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FOR the first time since the second world war, the Durham Miners’ Gala has been cancelled, due to the Covid-19 crisis.
But we cannot let this day pass without laying down a marker; if the events of recent months have proved anything, it is that our movement is more vital now than ever.
The coronavirus crisis has highlighted the reality of the injustices and inequalities that plague our society.
The wealthy and fortunate will come out of this crisis largely unscathed but, for others, it has been a time of stress, anxiety and great danger. In this crisis, as with all crises, it is workers who have borne the brunt.
From the start, our government was slow to respond to the Covid-19 outbreak, and we have paid with the highest death toll in Europe.
But this inaction cannot be viewed in isolation. It comes after a decade of austerity that gutted public services and tore apart the very social fabric of this country.
More than 50,000 people have died. The coronavirus death rate in deprived areas of England has been twice that of wealthier areas.
Low-income and black, Asian, and minority ethnic communities have been disproportionately hit. And all too often, it has been the very workers seeing us through this crisis who have paid with their lives.
The risks of a major pandemic were well-known and understood in government, but it chose not to prepare.
Instead of ensuring that we were ready for the emergency when it came, the government has spent a decade cutting the very services that we have relied on in this pandemic.
Those decisions have cost lives — and the buck stops with the Prime Minister.
This crisis has shown who really matters — who does the work that counts.
It’s not the Tory ministers or their friends in the board rooms turning a quick profit for themselves or their company.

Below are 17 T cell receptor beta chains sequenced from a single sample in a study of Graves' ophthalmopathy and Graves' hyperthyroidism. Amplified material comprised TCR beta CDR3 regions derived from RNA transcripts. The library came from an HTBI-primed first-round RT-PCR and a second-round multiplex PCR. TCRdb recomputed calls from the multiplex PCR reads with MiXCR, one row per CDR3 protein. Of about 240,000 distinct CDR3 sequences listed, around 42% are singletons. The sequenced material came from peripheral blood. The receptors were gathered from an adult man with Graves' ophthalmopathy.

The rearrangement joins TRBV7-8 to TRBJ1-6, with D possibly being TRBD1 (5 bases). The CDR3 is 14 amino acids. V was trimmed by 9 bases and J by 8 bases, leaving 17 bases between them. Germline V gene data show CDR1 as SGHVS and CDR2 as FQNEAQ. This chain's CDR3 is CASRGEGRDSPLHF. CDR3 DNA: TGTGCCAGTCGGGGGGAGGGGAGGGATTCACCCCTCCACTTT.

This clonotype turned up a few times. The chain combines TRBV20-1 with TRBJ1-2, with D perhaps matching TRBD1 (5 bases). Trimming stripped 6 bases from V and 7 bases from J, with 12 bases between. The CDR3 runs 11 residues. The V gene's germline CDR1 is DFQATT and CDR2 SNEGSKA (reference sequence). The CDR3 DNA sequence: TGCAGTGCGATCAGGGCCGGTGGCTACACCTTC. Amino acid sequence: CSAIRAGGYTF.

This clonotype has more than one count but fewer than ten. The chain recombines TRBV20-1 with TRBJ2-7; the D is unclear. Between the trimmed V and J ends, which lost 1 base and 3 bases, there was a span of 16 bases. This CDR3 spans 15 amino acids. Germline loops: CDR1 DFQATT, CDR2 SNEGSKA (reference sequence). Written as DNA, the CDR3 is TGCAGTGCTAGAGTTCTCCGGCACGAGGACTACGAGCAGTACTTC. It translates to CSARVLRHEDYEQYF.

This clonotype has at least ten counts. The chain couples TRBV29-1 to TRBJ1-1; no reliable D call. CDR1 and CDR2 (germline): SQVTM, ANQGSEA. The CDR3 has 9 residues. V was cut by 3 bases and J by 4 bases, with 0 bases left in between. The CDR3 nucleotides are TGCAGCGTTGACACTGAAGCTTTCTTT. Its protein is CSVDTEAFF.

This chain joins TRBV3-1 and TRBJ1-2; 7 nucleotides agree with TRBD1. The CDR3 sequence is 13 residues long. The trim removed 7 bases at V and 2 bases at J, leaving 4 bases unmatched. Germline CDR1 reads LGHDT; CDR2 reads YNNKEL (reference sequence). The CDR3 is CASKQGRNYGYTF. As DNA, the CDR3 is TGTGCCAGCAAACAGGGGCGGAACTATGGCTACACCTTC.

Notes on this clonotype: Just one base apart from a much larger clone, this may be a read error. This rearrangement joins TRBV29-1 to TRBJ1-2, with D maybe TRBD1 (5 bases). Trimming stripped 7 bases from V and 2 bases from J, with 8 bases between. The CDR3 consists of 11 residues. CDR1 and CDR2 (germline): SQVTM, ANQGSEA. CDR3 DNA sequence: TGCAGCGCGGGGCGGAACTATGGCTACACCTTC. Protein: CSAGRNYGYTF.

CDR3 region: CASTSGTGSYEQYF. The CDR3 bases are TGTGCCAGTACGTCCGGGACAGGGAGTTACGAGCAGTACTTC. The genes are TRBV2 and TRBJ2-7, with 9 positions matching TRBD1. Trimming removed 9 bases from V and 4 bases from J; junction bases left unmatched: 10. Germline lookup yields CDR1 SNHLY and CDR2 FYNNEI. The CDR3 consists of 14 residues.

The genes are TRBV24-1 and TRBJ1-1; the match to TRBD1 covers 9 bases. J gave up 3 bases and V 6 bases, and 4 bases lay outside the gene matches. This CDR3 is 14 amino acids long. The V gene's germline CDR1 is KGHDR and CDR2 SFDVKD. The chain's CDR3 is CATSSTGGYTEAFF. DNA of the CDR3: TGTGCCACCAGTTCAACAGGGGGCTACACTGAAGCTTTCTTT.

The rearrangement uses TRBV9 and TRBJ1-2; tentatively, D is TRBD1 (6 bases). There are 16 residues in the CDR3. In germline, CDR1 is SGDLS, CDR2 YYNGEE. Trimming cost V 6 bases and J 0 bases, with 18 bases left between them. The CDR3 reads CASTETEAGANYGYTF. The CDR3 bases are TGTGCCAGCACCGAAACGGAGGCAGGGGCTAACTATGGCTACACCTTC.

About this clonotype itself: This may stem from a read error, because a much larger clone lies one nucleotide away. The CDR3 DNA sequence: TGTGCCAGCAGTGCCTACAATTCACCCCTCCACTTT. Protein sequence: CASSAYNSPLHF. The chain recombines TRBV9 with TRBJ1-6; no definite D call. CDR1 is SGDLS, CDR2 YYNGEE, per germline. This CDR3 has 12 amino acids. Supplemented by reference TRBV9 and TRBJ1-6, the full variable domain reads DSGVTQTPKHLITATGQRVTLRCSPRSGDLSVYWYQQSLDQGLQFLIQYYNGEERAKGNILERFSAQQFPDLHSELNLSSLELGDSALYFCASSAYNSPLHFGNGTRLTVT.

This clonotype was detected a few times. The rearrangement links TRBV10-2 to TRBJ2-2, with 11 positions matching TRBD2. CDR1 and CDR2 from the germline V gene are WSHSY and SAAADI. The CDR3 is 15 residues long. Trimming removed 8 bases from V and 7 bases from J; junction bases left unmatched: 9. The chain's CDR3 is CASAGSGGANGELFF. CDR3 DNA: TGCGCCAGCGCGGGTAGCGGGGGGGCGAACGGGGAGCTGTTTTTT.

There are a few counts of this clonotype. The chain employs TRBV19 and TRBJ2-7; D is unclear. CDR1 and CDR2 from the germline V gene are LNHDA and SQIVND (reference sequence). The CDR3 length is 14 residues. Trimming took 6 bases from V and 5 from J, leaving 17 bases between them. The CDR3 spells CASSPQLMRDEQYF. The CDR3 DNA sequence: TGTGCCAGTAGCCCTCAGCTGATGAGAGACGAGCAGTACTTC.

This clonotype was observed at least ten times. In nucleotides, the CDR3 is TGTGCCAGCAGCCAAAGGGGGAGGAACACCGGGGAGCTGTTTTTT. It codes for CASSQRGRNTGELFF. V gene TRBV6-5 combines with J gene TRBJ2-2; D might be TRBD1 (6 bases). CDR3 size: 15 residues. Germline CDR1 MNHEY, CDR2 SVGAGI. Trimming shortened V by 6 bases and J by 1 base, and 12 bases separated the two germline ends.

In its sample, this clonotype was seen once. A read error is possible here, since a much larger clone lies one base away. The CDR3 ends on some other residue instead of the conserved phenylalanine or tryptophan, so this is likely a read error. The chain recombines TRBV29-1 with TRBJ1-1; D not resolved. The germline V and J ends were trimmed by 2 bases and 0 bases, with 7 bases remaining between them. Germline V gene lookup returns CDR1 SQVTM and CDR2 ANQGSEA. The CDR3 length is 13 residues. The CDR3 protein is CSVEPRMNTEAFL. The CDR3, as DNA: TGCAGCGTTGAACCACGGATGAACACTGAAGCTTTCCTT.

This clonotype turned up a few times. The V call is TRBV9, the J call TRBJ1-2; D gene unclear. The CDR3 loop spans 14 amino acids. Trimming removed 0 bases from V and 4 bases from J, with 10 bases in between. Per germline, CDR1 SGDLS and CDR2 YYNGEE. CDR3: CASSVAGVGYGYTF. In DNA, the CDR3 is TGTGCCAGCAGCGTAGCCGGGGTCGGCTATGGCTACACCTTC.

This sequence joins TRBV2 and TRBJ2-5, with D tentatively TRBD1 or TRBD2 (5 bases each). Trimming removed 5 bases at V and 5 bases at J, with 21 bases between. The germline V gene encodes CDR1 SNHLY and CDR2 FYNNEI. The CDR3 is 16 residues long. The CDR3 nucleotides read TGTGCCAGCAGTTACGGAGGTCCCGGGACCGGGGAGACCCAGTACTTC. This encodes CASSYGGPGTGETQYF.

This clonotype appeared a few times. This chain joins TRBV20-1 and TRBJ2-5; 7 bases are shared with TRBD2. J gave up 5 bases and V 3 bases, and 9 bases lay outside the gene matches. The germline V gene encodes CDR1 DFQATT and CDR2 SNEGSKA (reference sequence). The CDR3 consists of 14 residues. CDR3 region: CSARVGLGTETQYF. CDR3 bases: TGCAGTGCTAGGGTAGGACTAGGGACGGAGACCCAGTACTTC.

It’s ordinary working people — in healthcare, in public services, in our supermarkets, in transport systems and in supply chains.
There will be kind words from Tory ministers thanking those who saw us through the darkest days of this pandemic.
But we all know that the Tory politicians who clapped each Thursday are never going to repay their debt to key workers.
In 2008, when the reckless financial sector crashed the global economy, workers paid the price.
That’s how modern capitalism works — and it’s already starting to happen again.
We’re seeing mass job losses, with worse still on the horizon.
After a decade of wage stagnation, many workers are seeing their pay packet cut again.
And, we’re seeing the government shift blame for its mishandling of the coronavirus crisis to workers, such as those in our care homes.
It’s highly likely as well that when this pandemic passes that the government will seek to unleash another wave of austerity for our public services.
We cannot let any of this pass unchallenged. We might not be able to meet in our hundreds of thousands in Durham today, but we can say with one voice that we will not accept a “recovery” like the last one. We want to do things differently.
We want a world based on the principles of the labour movement — of solidarity and socialism — and this crisis has shown it is possible.
Despite the hatred that is used to divide us, the spirit of solidarity is alive and well.
We can create a society where we help one another, where workers are at the heart of decision-making and where we all can have a fair stake in life.
We carry these principles in our hearts and our heads and they should be our guiding light for the post-Covid world.
So, while we cannot be in Durham today, we will still meet, talk, think and organise.
That’s how we’ve won all that we have in the past — and it’s how we will fight for our future.
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